The options for senior living when people reach retirement age are overwhelming. From retirement communities to cabins to even houseboats. Retirement living has completely changed over the past twenty years.
Downsizing during retirement is nothing new. It just makes sense to choose a smaller place to live if it’s just yourself or with a significant other. With so many choices now available, seniors have a lot to think about when it comes to living out their golden years.
One of the choices includes living in a cottage. Cottages provide all the amenities of home living, just in a smaller space.
Benefits of Cottage Living
These days cottage living for seniors does not mean just living in a small house by yourself. There are many cottage communities that are full of activities and amenities. Although the cottages stand alone, residents can enjoy things like shared tennis courts and swimming pools.
Living in a cottage community also provides residents with an opportunity to meet other retirees and make new friendships. This helps to foster feelings of friendship which can ward off the depression that some seniors face during their retirement. Many enjoy this type of living because it may remind them of the communities they lived in years ago when they grew up. For many this is a comforting factor as they get older.
The idea of cottage community living is also appealing to seniors because of the safety factor. Due to the fact that these are such close knit communities, neighbors watch out for one another. Crime is generally low which is appealing to people at any age.
Drawbacks of Cottage Living
While there are many benefits of cottage living for seniors, there are also some drawbacks to consider.
Since cottage living for seniors is similar to living in a regular home, seniors need to be active and fairly independent to take on cottage living. If you or a loved one needs nursing care or help with daily tasks, this type of senior living may not be the right choice.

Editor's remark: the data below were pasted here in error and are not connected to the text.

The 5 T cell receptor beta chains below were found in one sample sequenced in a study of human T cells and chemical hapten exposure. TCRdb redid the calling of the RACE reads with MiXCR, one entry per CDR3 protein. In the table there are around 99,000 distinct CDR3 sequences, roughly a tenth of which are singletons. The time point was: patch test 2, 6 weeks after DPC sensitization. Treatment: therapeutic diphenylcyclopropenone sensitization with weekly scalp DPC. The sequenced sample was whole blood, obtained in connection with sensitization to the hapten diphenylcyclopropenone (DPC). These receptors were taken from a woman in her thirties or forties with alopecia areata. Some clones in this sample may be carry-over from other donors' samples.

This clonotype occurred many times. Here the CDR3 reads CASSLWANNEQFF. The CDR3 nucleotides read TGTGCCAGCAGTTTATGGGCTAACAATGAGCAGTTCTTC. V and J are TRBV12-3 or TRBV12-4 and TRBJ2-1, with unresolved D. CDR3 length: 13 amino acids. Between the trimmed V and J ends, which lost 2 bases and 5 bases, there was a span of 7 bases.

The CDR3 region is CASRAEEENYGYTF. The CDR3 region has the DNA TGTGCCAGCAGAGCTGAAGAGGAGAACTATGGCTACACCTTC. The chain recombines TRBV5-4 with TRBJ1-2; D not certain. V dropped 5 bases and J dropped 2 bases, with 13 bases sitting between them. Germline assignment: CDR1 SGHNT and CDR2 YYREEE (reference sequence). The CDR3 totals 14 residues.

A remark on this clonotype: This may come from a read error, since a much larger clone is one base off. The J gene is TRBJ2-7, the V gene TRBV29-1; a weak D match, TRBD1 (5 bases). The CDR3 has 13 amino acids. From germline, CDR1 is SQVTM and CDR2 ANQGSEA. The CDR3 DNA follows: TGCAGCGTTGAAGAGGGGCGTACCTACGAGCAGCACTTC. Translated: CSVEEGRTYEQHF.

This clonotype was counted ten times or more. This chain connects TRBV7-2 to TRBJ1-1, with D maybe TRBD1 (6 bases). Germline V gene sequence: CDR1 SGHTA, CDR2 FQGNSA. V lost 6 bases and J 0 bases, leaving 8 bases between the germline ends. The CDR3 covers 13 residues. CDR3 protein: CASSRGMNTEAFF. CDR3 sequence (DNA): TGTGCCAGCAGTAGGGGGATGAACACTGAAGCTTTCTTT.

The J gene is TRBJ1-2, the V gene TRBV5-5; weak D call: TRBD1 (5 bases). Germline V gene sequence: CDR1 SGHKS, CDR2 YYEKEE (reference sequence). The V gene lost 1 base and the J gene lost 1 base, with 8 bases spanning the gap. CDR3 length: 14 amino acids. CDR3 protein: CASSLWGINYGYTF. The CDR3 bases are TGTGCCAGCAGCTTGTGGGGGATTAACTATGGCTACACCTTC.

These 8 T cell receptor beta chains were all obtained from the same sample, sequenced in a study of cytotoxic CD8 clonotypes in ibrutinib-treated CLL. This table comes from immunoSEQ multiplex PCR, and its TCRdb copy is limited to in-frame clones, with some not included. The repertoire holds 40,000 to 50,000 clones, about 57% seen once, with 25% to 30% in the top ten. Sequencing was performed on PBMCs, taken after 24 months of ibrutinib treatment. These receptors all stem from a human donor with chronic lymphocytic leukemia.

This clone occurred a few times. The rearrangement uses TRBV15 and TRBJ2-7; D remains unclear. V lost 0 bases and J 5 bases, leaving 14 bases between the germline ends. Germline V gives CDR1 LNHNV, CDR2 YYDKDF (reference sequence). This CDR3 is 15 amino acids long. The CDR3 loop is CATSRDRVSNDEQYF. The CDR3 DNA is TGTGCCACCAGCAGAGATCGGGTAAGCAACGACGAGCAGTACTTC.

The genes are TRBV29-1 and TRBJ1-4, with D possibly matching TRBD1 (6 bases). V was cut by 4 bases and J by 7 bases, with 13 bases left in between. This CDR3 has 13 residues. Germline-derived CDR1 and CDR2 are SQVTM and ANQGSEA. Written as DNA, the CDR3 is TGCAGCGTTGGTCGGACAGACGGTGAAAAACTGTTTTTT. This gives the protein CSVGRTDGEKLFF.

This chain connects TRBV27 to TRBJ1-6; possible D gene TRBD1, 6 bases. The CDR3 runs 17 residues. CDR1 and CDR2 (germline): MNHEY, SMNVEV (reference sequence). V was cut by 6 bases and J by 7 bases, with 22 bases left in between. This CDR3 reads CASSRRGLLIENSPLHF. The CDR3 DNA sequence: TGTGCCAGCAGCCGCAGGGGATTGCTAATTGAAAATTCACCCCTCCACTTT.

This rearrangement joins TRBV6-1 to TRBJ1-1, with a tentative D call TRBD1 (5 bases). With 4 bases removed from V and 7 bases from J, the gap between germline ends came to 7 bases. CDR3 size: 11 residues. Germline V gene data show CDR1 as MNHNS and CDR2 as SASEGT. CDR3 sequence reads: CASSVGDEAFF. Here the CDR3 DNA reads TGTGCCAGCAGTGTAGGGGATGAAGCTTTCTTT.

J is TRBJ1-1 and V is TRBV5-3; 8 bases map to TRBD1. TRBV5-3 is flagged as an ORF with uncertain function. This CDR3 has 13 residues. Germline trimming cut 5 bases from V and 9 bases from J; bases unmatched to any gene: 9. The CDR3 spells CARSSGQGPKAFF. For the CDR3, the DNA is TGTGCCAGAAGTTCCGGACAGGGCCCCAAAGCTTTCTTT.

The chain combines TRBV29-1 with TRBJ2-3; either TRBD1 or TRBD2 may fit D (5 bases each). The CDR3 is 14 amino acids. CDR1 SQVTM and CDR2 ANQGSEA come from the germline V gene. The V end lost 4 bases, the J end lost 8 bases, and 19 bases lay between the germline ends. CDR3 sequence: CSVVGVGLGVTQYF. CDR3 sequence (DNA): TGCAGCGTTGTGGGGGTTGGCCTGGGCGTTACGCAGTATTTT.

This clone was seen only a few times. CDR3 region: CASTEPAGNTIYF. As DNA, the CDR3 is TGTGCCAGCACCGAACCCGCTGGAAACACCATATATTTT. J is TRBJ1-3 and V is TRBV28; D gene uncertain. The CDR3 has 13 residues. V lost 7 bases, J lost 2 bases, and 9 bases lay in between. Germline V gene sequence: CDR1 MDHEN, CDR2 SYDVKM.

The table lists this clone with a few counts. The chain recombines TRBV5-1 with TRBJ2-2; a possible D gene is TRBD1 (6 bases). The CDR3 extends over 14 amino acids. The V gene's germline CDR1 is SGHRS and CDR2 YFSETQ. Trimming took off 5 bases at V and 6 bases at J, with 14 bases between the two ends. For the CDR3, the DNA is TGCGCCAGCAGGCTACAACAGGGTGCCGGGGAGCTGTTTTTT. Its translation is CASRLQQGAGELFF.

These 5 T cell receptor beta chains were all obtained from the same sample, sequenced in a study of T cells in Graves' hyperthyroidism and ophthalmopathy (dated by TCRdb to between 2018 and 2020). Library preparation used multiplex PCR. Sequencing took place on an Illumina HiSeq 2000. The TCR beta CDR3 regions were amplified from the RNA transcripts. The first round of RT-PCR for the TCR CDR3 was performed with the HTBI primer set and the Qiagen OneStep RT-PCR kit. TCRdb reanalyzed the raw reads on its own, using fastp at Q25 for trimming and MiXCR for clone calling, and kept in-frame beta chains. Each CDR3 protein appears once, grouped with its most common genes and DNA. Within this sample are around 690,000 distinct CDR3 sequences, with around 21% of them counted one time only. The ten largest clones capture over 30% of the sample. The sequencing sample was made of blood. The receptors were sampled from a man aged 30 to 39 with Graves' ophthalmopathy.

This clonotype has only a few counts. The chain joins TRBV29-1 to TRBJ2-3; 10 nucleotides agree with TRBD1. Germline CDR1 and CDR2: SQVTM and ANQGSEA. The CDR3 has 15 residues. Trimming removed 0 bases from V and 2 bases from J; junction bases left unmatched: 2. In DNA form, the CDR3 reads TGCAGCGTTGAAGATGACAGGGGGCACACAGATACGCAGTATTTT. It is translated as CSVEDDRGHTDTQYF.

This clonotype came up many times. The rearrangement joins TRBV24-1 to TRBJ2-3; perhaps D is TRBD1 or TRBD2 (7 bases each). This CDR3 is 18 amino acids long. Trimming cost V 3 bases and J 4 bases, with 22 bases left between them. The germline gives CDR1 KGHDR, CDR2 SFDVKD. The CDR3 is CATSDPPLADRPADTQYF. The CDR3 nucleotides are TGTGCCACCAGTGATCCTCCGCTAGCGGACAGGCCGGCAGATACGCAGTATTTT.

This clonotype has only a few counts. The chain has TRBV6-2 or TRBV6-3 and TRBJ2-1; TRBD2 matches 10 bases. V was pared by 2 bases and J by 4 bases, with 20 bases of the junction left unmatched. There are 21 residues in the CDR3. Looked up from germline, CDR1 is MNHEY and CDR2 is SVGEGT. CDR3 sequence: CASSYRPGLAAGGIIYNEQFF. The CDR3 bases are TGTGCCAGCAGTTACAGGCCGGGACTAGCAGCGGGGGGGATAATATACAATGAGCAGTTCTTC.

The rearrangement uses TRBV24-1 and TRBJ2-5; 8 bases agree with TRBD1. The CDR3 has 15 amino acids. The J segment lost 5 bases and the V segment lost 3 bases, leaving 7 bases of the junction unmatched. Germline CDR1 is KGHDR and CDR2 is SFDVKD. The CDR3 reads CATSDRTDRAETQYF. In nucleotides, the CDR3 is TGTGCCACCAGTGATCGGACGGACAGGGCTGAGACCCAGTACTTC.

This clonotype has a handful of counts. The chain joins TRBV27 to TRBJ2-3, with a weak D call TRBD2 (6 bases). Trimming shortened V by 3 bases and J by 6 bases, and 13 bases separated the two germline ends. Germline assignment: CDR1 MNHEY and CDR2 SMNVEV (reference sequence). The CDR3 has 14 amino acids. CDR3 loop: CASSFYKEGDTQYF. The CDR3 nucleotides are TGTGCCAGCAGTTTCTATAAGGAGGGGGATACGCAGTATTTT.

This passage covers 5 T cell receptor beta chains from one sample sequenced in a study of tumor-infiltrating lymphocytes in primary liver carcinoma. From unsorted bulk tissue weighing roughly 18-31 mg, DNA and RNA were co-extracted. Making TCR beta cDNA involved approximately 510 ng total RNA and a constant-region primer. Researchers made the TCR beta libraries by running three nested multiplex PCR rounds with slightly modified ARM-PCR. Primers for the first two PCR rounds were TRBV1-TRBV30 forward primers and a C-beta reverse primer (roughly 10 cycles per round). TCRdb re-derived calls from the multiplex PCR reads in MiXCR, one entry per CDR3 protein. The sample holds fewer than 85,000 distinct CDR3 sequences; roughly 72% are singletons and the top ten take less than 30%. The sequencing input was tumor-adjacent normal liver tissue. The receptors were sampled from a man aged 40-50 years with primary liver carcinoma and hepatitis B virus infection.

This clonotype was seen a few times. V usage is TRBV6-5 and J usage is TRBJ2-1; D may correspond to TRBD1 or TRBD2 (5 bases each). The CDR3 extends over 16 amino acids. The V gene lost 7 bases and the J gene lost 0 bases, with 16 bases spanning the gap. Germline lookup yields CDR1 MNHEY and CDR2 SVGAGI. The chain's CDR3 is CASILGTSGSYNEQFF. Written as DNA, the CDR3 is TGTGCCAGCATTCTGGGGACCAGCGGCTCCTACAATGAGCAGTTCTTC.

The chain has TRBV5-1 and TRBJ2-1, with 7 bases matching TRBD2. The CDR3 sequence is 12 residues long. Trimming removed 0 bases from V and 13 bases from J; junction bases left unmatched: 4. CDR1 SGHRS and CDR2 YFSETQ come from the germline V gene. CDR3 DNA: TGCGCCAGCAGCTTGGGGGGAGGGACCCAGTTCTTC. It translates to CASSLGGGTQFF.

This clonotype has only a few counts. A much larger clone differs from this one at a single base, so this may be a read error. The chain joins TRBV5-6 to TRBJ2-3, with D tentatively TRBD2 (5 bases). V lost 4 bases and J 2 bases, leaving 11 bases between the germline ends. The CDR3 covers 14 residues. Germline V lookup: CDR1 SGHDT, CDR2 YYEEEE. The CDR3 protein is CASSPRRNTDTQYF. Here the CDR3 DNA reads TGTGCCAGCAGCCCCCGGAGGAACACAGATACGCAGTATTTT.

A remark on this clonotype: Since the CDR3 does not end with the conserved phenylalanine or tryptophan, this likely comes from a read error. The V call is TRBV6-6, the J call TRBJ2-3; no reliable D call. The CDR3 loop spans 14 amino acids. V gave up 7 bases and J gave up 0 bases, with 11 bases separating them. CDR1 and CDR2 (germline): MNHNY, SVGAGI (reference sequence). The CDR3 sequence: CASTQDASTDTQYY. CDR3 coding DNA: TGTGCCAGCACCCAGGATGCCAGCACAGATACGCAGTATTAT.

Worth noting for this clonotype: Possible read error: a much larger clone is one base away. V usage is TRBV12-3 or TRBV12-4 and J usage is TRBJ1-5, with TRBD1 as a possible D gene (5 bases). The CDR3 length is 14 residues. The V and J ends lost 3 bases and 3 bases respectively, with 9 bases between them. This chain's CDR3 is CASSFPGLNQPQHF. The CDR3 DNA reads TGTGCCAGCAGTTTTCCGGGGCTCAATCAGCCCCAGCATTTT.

In some parts of the country, there are cottage-type senior living communities that may offer limited nursing care. This may be more beneficial for those seniors who need a little help every now and again.
If you don’t particularly enjoy close living quarters, then cottage living may not be for you either. Communities are close-knit which can be attractive to some while deterring others. It all comes down to the type of living style you like.
Cost of Cottage Living
As with anything, the cost all depends on how extravagant you want your living quarters to be. If the idea is to downsize, then a $300,000 cottage is probably out of the question. You can also get a cottage in the $100,000 range which would make your monthly payments drastically less. If you were selling a larger home and purchasing a cottage in the $100,000 range, you may not have a mortgage payment at all, just utilities and other expenses. In those situations, cottage living can be beneficial if you are truly looking to save money and downsize.
Besides your basic cottage living community, “elder cottages” are also gaining in popularity. These are small cottages that can be put in the backyards of larger homes of other family members. These cottages are self-contained and energy efficient. They provide seniors with their independence while having the comfort of having someone nearby if the need arises. They can also be customized to suit elevated toilets and wheelchair access. Elder cottages can range anywhere between 500 square feet to nearly 1,000 square feet. They are fairly inexpensive ranging from $30,000 to around $50,000. For seniors who want to be near family but are looking to downsize and still maintain their independence, elder cottages can be a great choice.
Things to Ask When Considering Senior Cottages
Before you start looking for cottages, there are some things you’ll want to consider.
- Am I truly downsizing? As was stated above, some cottages are just as expensive, if not more expensive than regular homes. If your goal is to downsize, be sure you are choosing a cottage that suits that goal.
- Do I like living nearby people? If you like your privacy and don’t like having that cozy neighborhood atmosphere, then cottage living may not be for you.
- Am I independent enough for cottage living? Cottage living requires a certain level of activity and independence. If you need medical attention or can’t perform daily tasks alone, you may want to rethink cottage living.
- What are the average utility expenses? If you are considering cottage living, talk to others who are currently in that situation. Inquire about typical monthly expenses to see if it is something you can afford.
Making a change in your living situation is a big decision and one that should not be made lightly. Be sure to consider all options before deciding whether cottage living is right for you.